2. The Insider may have more relationship baggage from their time in the organisation, and a mixed reaction from others—do colleagues believe the leader deserved to be promoted? Outsiders must assess the players and politics of the organisation before depending on new relationships.

3. Storytelling strategies should be considered. Insiders’ backgrounds are likely more apparent to colleagues and subordinates, making it important to discuss their understanding of the organisation’s future.

4. Outsiders should curate their background to highlight what might be innovative to the new organisation without emphasising their status as an ‘other.’ In both cases, it is crucial for the leaders to emphasise their role in creating success for others. 

Product of the culture versus change agent

1. Because leading change is so often crucial to success, both Insiders and Outsiders must be attuned to the role of culture in transforming organisations.

2. Insiders will carry the baggage of what has been tried before, as well as what former leaders believe about change strategies. How can leaders introduce change without being critical of past efforts that included them?

3. Both Insider and Outsider leaders must develop core influence skills—yet their relationship maps and messaging will require quite different strategies, such as increasing the importance of ‘listening tours’ for the Outsider.

4. Outsiders bring the credibility of often having done ‘it’ before at another organisation. Their learning focus needs to be on how to apply these ‘proven’ models to their new organisation.

It may be useful to make a list of how daily actions lead to outcomes needed to fulfill the performance objectives of the promoted position

Transitioning habits versus introducing new habits

1. Whether Insider or Outsider, leaders in new roles have the opportunity to break their old habits and develop novel approaches to fit their context, which also may be viewed as its own system of habits.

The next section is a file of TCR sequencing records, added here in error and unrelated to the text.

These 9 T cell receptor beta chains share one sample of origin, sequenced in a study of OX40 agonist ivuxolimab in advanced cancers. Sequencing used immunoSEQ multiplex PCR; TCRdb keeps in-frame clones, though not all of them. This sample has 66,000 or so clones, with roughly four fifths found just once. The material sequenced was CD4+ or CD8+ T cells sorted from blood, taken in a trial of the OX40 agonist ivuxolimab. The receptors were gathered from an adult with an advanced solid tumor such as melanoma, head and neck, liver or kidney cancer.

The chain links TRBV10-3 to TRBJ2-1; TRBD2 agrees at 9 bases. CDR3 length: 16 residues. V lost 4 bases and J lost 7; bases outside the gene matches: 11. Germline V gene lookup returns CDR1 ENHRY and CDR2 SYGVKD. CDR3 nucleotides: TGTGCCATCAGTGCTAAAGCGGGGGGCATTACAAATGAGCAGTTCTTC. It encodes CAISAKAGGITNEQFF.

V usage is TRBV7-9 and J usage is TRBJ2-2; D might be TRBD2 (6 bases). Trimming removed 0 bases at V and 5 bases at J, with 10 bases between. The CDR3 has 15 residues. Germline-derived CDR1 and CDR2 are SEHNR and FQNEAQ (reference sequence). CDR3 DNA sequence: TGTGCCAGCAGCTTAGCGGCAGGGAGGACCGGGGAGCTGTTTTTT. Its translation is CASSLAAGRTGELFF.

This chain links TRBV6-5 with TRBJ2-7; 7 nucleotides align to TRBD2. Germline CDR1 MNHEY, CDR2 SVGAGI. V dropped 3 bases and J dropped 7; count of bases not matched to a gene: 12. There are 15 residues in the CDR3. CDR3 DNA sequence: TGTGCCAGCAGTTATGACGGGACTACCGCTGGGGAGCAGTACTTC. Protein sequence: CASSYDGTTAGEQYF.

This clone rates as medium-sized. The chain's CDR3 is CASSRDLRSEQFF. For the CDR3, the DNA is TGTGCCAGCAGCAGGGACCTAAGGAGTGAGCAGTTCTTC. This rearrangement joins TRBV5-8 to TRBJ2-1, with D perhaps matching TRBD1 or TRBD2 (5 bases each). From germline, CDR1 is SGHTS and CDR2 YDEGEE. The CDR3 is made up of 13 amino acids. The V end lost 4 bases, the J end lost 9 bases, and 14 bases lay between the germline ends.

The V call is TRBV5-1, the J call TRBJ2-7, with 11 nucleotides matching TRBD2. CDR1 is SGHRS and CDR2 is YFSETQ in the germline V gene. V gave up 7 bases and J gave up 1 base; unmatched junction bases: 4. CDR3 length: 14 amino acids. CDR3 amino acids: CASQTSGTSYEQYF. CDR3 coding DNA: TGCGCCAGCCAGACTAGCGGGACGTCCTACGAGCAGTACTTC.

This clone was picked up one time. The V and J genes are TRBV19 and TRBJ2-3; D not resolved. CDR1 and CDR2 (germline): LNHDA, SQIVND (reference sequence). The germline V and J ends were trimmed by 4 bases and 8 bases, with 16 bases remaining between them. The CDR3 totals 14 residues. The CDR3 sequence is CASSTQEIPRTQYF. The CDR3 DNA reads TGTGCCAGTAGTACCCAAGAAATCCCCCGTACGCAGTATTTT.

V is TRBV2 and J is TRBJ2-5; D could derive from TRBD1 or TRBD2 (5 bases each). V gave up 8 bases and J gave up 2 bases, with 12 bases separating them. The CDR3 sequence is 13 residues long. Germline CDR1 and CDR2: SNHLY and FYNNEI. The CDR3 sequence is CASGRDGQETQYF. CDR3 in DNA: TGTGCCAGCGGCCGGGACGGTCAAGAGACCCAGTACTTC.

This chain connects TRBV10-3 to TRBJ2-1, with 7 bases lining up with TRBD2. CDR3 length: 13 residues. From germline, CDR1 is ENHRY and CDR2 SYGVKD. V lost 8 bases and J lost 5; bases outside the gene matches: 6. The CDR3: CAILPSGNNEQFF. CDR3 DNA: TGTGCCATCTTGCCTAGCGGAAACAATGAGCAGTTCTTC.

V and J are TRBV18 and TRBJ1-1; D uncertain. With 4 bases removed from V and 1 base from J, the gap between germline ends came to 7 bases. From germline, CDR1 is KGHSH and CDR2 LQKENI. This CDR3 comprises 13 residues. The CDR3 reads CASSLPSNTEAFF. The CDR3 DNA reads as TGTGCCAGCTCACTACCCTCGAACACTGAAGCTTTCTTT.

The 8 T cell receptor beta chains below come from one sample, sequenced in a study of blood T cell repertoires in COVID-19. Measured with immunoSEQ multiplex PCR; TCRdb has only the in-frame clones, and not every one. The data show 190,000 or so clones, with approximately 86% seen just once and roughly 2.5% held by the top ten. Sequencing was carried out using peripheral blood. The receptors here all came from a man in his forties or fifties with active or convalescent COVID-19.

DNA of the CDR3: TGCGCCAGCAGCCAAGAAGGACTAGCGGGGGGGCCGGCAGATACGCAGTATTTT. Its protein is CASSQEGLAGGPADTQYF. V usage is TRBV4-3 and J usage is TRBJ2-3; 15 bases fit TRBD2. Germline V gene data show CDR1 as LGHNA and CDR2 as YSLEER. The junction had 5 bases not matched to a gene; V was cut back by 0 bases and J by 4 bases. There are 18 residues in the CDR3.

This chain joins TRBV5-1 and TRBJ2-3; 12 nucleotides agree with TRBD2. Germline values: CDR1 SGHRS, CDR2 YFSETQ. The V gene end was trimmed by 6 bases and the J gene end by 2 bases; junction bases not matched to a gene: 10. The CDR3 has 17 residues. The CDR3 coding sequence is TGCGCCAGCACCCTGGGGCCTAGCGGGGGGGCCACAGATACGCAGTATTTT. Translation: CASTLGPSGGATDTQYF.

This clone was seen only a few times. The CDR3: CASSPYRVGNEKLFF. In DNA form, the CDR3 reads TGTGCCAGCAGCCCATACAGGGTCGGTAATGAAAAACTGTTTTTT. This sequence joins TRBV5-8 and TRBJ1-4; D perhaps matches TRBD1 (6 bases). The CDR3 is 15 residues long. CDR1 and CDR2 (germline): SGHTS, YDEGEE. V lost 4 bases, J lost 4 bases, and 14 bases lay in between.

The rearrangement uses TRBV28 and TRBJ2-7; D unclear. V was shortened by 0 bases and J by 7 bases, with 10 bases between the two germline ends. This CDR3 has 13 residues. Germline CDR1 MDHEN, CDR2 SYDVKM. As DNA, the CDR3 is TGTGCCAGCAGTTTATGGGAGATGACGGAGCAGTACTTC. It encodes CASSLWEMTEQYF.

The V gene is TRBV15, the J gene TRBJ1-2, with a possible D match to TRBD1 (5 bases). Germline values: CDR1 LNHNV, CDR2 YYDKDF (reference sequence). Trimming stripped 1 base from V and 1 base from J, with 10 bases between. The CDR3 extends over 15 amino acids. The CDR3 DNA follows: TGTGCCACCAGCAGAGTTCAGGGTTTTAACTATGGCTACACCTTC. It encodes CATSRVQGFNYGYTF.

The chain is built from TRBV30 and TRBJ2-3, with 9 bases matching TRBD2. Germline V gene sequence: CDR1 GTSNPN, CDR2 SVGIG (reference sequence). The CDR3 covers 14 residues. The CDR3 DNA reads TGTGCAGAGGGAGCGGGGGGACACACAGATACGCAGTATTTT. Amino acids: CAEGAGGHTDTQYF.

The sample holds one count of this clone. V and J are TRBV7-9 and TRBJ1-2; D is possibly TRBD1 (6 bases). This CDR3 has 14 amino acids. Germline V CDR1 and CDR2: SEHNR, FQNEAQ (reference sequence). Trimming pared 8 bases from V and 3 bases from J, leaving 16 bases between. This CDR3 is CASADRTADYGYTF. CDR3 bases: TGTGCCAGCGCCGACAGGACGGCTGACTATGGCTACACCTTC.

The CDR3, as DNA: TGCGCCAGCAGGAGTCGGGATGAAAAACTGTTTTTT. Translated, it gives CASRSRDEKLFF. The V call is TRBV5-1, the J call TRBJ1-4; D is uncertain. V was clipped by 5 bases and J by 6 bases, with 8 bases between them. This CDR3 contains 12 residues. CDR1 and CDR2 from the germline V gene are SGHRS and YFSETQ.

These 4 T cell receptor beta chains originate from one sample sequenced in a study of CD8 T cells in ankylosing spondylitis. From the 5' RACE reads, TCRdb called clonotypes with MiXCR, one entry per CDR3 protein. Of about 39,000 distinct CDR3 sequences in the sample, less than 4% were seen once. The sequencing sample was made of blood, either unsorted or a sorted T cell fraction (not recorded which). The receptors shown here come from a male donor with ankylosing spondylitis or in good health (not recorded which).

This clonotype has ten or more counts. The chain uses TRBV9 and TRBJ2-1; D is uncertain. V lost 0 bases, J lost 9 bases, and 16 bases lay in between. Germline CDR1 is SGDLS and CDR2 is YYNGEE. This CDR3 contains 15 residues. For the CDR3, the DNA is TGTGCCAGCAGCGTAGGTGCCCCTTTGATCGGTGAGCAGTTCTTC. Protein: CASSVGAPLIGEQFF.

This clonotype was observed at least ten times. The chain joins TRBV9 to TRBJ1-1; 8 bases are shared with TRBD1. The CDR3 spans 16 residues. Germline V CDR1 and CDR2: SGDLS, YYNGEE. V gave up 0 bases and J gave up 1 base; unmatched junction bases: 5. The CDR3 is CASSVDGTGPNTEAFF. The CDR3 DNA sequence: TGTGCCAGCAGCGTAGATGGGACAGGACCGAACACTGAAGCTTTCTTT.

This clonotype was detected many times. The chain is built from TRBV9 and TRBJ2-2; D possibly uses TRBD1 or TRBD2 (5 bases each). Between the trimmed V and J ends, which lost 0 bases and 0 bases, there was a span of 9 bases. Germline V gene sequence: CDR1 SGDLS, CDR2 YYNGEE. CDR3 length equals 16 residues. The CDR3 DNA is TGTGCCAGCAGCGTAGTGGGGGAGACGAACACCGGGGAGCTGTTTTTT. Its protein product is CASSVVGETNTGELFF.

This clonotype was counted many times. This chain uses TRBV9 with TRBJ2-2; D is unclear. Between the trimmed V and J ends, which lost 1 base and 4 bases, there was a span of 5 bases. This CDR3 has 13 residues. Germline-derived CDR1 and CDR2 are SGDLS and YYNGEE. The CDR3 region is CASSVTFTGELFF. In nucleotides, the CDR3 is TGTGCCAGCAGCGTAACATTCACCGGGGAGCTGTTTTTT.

2. Insiders may find it difficult to divest themselves of habits from the position from which they were promoted due to the continuity of context and relationships.

3. It may be useful to make a list of how daily actions lead to outcomes needed to fulfill the performance objectives of the promoted position, as well as considering what will help them reach the next level of promotion. 

4. Outsiders may have been recruited in part to share habits that have worked in their previous organisations and positions, so they must carefully consider how to introduce them to their new colleagues.

Enhance client success 

For these issues and many others covered in our work, a key point is that entry into varied leadership positions may require similar competencies, adjusted through an awareness of the context of their path.

Trainers, coaches, and learning professionals can enhance client success by incorporating path-specific strategies into leadership development programs and emphasising what leaders can learn from other paths. 

Meredith Persily is CEO and founder of executive-coaching firm Aspire@Work, a consultant and facilitator, and adjunct professor/lecturer in the Department of Public Administration and Policy at American University.

Mark A. Clark, Ph.D., is Associate Professor and Chair of the Department of Management at the Kogod School of Business, American University in Washington, DC.

Interested in this topic? Read Time to forget traditional notions of leadership.

Author Profile Picture
Meredith Persily

Founder & CEO

Read more from Meredith Persily